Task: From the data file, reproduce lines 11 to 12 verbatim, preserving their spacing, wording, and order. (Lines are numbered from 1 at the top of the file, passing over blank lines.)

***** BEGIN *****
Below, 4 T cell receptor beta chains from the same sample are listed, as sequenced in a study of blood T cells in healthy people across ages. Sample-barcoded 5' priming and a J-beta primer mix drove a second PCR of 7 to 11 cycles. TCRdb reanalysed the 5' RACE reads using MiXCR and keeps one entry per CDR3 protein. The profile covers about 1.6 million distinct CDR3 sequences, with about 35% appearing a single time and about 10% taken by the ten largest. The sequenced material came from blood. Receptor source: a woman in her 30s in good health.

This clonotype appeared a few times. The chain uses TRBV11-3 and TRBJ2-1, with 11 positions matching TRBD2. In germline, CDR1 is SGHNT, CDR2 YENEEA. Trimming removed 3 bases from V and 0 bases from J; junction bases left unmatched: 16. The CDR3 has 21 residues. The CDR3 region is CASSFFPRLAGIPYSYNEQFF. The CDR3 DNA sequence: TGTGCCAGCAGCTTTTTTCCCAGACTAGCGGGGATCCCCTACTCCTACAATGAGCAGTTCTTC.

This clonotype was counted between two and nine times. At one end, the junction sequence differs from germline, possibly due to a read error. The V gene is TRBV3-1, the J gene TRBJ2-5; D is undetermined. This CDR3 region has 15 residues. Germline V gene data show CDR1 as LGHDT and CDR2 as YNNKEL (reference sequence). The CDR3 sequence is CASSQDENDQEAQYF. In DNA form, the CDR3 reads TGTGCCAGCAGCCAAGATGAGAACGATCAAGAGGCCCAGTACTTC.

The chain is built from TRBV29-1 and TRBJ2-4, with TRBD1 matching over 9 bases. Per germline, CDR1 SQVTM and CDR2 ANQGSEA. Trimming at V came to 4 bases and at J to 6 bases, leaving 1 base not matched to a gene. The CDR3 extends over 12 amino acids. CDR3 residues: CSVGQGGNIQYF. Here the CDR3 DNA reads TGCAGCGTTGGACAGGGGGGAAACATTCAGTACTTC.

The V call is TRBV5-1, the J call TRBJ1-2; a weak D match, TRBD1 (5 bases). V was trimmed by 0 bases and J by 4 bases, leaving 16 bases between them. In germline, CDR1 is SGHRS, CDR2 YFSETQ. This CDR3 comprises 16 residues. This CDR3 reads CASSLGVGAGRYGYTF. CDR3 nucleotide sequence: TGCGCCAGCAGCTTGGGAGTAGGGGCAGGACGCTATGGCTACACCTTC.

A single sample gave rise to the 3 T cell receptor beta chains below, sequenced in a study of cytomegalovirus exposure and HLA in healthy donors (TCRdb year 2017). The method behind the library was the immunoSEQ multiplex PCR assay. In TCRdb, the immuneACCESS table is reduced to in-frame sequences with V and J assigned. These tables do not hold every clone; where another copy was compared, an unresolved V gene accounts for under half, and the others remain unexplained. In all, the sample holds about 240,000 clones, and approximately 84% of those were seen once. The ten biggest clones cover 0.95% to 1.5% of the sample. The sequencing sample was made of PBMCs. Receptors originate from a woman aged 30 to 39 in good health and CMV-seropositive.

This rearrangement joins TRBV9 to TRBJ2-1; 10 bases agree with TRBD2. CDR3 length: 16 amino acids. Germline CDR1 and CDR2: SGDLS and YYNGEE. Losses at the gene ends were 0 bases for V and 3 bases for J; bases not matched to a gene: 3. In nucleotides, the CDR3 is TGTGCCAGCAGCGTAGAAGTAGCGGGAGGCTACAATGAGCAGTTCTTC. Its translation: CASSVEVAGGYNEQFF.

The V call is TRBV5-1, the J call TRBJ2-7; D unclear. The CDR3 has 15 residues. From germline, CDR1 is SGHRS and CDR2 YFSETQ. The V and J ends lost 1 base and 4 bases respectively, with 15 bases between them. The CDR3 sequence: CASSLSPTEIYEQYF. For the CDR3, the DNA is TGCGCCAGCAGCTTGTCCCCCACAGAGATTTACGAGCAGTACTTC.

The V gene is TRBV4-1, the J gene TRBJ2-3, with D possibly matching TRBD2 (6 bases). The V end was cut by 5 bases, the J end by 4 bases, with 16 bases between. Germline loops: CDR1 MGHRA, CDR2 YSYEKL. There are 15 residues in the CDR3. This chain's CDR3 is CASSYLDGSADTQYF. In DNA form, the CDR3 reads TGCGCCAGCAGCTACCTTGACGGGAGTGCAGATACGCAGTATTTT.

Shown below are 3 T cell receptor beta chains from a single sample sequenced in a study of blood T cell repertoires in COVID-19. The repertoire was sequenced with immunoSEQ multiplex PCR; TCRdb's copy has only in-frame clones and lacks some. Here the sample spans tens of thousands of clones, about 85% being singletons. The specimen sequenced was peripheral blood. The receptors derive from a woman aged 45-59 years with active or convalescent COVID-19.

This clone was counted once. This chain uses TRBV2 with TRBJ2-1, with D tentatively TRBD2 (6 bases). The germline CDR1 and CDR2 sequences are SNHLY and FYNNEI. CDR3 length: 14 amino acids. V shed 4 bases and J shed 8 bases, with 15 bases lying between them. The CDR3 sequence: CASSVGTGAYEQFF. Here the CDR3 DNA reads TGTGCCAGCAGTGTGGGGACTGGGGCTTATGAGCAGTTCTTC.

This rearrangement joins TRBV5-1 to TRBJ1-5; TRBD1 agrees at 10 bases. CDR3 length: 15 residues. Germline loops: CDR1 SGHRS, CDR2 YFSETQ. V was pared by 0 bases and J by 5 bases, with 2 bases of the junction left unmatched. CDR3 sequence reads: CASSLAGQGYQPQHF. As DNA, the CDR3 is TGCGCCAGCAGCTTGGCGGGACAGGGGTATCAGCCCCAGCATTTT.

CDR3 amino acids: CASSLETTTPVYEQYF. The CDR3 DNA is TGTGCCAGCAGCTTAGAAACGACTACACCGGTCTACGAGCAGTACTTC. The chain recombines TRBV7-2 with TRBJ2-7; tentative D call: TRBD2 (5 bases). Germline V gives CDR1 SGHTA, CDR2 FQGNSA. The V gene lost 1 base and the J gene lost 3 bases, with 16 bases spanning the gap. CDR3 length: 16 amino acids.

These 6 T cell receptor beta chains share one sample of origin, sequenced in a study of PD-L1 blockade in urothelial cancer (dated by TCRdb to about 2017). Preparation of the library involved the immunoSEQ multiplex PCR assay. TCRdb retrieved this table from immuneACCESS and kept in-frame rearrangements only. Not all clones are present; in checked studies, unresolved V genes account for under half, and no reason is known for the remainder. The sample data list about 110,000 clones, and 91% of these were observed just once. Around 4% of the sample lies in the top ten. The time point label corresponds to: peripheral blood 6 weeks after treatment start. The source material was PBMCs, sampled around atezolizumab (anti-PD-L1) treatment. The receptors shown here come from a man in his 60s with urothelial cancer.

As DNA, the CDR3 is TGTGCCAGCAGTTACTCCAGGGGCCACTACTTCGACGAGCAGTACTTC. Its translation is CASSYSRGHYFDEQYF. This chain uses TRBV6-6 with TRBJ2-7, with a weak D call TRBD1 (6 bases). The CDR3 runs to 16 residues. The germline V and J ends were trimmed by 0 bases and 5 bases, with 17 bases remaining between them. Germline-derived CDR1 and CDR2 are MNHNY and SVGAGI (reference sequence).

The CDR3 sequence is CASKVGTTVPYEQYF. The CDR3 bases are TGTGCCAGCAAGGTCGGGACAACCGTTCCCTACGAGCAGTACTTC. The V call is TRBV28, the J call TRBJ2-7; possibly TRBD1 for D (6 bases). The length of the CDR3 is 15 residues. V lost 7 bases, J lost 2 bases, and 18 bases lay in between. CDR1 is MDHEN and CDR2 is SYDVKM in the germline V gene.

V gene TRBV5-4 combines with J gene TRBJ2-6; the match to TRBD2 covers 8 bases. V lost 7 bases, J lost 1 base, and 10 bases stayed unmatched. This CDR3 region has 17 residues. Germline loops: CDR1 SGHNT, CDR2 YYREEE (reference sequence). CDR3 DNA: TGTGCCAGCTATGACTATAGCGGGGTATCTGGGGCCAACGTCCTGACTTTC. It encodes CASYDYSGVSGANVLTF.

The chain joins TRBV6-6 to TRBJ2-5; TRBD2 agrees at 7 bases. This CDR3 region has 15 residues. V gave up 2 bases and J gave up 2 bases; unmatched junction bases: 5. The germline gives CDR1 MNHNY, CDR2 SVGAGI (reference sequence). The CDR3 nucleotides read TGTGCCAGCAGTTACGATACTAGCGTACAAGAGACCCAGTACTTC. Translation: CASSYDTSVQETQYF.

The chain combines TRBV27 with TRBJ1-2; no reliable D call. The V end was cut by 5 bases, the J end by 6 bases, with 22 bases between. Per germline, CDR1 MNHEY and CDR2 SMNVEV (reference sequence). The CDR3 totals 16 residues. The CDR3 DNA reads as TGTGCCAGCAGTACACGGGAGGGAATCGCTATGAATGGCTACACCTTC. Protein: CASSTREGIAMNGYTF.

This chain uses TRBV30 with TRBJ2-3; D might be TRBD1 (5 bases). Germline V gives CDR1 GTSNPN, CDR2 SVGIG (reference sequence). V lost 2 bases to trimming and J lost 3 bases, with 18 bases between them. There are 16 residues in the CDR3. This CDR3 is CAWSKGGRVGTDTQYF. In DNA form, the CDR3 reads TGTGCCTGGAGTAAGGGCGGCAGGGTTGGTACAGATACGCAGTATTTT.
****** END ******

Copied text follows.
This clone was counted once. This chain uses TRBV2 with TRBJ2-1, with D tentatively TRBD2 (6 bases). The germline CDR1 and CDR2 sequences are SNHLY and FYNNEI. CDR3 length: 14 amino acids. V shed 4 bases and J shed 8 bases, with 15 bases lying between them. The CDR3 sequence: CASSVGTGAYEQFF. Here the CDR3 DNA reads TGTGCCAGCAGTGTGGGGACTGGGGCTTATGAGCAGTTCTTC.

This rearrangement joins TRBV5-1 to TRBJ1-5; TRBD1 agrees at 10 bases. CDR3 length: 15 residues. Germline loops: CDR1 SGHRS, CDR2 YFSETQ. V was pared by 0 bases and J by 5 bases, with 2 bases of the junction left unmatched. CDR3 sequence reads: CASSLAGQGYQPQHF. As DNA, the CDR3 is TGCGCCAGCAGCTTGGCGGGACAGGGGTATCAGCCCCAGCATTTT.